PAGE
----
Friday, June 30, 2006

Driving and more driving

Yesterday Ronnie and I drove up to Afula. I thought we'd leave around noon. At 11am, when we finally finished laundry and walked out to find food (the only thing in the fridge was yogurt and granola, which was fine for me, but two things Ronnie would eat only if stranded on an island with nothing else to eat), it was clear that we wouldn't be leaving until 2pm. Around 2:30pm we finally left, to go pick up the film of Petra we'd dropped off earlier (to be posted later). While Ronnie was inside the store, we got a call from his cousin who lives about 5 minutes away. So we told her we'd stop by for a quick visit. 30 minutes later, we finally extricated ourselves from her house to find our way out of Jerusalem. by this time, somehow, it was almost 4pm. Oh, and at some point in the morning, my cousin Steve called to ask if we'd pick up Ma'ayan at Har Halutz (an hour north of Afula). No problem....

And the traffic leaving Jerusalem was terrible. And just as we got out of town, Ronnie started feeling sick. And we needed to get gas. An hour later, we found gas and gave Ronnie a chance to walk around in the fresh air. But the station we stopped at wouldn't take American credit cards, so I had to give them all of the cash we had just to put a few liters in the tank. We were going to need to stop again.... The traffic leaving getting off the highway was of pre-Shavuot proportions and Ronnie used the occasion to continue emptying the contents of his stomach (pretty politely said, right?).

I dropped Ronnie in Afula, picked up Ayelet for the ride and we were off to Har Halutz. We picked up Ma'ayan, and headed back to Afula. We decided to take the scenic route, which, in the dark, really wasn't as scenic as I'd remembered. I also don't know this route at all, and totally needed to rely on Ayelet and Ma'ayan for the directions, which they sometimes gave me as we were about to miss a turn (Ayelet!), or when they (Ma'ayan) said one thing (straight) when they really meant something entirely different (left!)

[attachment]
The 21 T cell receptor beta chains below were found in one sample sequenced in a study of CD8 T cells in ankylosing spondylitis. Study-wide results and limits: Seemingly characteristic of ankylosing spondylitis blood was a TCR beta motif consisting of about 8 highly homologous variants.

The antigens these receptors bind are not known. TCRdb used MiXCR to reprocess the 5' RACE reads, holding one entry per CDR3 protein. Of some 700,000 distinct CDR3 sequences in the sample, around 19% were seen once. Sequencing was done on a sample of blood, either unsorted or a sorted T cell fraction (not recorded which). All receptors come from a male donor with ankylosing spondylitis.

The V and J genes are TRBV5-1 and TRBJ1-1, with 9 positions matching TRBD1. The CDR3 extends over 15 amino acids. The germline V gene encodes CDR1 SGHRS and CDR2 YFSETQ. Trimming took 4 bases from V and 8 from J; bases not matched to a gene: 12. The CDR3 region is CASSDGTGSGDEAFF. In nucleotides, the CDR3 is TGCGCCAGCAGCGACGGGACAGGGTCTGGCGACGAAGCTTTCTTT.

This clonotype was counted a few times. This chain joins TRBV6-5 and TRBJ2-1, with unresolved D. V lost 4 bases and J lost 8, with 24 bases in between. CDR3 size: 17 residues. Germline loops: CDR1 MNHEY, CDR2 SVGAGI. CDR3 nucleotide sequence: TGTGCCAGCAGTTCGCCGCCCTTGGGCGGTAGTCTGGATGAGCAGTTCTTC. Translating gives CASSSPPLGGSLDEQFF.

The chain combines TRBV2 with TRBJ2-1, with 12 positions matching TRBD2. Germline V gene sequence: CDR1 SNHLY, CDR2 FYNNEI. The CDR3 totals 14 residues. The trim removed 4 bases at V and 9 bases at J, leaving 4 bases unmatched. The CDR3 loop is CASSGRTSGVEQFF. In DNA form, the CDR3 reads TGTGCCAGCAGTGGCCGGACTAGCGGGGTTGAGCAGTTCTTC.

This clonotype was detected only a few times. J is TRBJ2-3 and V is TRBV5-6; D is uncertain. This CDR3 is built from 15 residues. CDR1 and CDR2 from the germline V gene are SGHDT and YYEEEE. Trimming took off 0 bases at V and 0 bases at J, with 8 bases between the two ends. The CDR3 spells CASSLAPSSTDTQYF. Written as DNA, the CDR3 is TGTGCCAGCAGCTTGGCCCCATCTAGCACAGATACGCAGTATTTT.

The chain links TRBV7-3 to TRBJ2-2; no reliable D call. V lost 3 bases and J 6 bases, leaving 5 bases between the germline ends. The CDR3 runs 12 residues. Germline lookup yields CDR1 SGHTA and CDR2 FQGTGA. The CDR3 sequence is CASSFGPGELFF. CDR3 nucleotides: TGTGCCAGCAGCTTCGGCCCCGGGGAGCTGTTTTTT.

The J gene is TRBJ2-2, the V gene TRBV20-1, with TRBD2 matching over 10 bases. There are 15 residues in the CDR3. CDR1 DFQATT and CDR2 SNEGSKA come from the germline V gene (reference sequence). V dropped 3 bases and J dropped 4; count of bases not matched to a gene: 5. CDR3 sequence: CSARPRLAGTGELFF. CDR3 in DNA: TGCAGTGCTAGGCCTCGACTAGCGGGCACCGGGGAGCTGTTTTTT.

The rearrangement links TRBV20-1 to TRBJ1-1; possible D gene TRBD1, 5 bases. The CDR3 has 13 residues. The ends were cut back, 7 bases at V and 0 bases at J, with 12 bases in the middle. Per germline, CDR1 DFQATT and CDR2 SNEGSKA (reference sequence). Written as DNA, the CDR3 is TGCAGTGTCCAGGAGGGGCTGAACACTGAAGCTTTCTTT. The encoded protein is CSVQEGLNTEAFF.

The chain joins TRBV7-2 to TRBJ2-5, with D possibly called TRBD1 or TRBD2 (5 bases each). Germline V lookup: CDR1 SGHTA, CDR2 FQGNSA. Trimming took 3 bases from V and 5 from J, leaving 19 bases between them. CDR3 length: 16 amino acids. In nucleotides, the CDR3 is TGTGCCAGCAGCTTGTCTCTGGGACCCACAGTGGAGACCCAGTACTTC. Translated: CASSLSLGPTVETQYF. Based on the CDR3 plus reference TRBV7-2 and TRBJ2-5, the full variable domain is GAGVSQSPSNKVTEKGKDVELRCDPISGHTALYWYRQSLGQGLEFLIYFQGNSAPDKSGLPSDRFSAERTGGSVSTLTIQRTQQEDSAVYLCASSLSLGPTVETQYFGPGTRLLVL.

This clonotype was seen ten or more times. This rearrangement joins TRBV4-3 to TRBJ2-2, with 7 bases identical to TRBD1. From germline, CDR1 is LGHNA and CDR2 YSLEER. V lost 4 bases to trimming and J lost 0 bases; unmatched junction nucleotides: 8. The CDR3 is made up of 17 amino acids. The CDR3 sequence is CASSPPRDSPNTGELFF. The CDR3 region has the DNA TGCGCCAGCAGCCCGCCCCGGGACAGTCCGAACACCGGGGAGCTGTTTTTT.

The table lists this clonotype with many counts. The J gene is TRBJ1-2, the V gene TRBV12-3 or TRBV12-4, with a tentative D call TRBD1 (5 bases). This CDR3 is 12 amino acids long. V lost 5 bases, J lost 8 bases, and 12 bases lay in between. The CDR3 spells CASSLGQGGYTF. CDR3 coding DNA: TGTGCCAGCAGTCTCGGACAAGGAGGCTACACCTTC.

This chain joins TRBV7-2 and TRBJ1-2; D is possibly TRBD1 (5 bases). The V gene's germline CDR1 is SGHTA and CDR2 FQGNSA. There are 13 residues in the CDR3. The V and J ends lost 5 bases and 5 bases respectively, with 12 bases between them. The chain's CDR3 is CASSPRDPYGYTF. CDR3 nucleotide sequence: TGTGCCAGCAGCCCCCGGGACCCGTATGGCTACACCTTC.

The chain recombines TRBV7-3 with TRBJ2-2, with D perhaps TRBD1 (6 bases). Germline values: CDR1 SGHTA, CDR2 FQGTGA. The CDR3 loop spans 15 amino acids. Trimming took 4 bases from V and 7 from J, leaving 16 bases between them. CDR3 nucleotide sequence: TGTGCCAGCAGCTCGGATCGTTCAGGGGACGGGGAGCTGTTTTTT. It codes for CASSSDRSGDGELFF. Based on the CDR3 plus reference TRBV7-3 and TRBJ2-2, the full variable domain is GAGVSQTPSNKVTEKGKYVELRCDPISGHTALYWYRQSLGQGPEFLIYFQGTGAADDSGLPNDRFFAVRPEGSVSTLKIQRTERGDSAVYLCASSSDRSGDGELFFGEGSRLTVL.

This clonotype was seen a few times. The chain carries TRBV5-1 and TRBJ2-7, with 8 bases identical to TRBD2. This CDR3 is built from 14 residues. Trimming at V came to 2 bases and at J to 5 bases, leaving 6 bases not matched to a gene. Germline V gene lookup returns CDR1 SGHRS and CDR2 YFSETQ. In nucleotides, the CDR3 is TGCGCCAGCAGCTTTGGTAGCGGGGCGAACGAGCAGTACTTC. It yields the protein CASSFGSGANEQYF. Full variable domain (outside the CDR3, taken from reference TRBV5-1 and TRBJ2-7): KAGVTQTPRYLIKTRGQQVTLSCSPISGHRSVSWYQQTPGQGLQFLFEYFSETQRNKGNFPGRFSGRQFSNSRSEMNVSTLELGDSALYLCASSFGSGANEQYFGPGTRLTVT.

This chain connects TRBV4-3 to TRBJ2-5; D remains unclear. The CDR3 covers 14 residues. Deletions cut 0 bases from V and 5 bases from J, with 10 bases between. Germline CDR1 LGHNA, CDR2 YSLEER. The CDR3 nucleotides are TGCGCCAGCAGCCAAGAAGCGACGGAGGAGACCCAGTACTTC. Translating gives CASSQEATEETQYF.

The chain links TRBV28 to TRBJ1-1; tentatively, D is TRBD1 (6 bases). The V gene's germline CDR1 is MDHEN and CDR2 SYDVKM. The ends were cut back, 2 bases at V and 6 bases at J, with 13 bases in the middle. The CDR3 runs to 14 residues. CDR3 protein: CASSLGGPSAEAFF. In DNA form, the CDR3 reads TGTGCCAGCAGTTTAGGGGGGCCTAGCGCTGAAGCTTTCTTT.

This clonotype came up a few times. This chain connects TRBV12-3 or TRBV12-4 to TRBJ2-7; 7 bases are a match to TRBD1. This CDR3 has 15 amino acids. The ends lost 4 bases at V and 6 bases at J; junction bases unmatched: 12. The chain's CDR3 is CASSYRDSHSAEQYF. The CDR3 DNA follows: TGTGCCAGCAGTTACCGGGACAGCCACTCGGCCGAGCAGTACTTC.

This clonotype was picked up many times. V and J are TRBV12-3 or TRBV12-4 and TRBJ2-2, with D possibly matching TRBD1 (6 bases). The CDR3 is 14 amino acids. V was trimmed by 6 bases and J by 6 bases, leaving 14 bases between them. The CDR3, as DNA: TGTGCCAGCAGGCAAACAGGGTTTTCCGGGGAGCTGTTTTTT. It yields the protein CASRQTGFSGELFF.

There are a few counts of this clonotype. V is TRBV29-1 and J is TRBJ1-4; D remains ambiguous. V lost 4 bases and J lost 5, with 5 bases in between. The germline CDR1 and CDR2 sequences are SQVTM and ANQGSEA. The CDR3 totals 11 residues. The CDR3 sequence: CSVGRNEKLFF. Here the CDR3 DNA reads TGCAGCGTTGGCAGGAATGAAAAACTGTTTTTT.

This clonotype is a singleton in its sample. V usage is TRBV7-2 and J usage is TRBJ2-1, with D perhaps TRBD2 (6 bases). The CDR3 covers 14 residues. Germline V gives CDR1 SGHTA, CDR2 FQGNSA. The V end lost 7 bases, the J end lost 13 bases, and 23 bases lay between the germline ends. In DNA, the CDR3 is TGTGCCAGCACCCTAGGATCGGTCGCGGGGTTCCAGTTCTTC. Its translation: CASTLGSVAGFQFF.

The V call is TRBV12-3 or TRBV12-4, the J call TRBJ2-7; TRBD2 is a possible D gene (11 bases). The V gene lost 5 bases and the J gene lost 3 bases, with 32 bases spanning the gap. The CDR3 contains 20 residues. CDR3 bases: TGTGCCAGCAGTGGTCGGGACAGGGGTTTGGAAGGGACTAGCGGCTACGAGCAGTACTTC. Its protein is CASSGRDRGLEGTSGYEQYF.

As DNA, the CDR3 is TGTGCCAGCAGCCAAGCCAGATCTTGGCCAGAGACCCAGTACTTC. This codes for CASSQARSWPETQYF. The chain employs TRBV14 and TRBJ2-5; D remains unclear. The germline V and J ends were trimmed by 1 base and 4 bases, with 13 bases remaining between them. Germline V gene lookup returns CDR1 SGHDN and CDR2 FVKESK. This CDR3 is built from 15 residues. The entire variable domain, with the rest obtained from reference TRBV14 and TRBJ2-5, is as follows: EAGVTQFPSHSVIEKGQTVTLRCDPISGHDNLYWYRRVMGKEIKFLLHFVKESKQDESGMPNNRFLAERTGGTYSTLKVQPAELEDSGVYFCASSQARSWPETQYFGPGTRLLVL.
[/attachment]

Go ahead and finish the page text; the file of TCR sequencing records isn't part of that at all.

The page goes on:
I somehow convinced Ma'ayan that I'd found a new radio station, Reshet Dalet, that played only Abba on Thursdays. Since I'd only just found the station, I didn't know what bands they played on the other days of the week (but I'm thinking just Hasidic niggunim on Shabbat).

Since Ronnie wasn't feeling so well this morning, we came back to Jerusalem instead of going to Kibbutz to see more of his family. He's feeling a little better now - I still think it was something he ate (see, he should have stuck with yogurt and granola!).

Wednesday, June 28, 2006

Abba and Madonna

Are the CDs that Ronnie brought me. It will definitely be happy driving!

Walk 5 miles in my shoes....

And you would have walked all the way in and out of Petra. Ronnie and I spent the day yesterday traveling in Jordan up to Petra, with a quick city tour of Aqaba for starters. I say quick, because as much as it's growing, it's a pretty small town with a palace, a port, lots of plans for new beachfront property, and not much else.

We were picked up at 7am by a man named Shor, who looked like he came to Eilat as part of his mid-life crisis. And he came in a jeep, that already had 4 other people sitting in it. So we got in and headed to the border. And a few minutes later Shor remembered that he had one more couple to pick up. And they turned out to be in their 80's, but pretty spry. So now there are 9 of us in the jeep, barreling for the border.

We crossed the border, borded a van with a man named Mohammed and set out for Aqaba, which is not quite on the way to Petra, but not so far out of the way. And, in Aqaba, we picked up apples, oranges and warm water.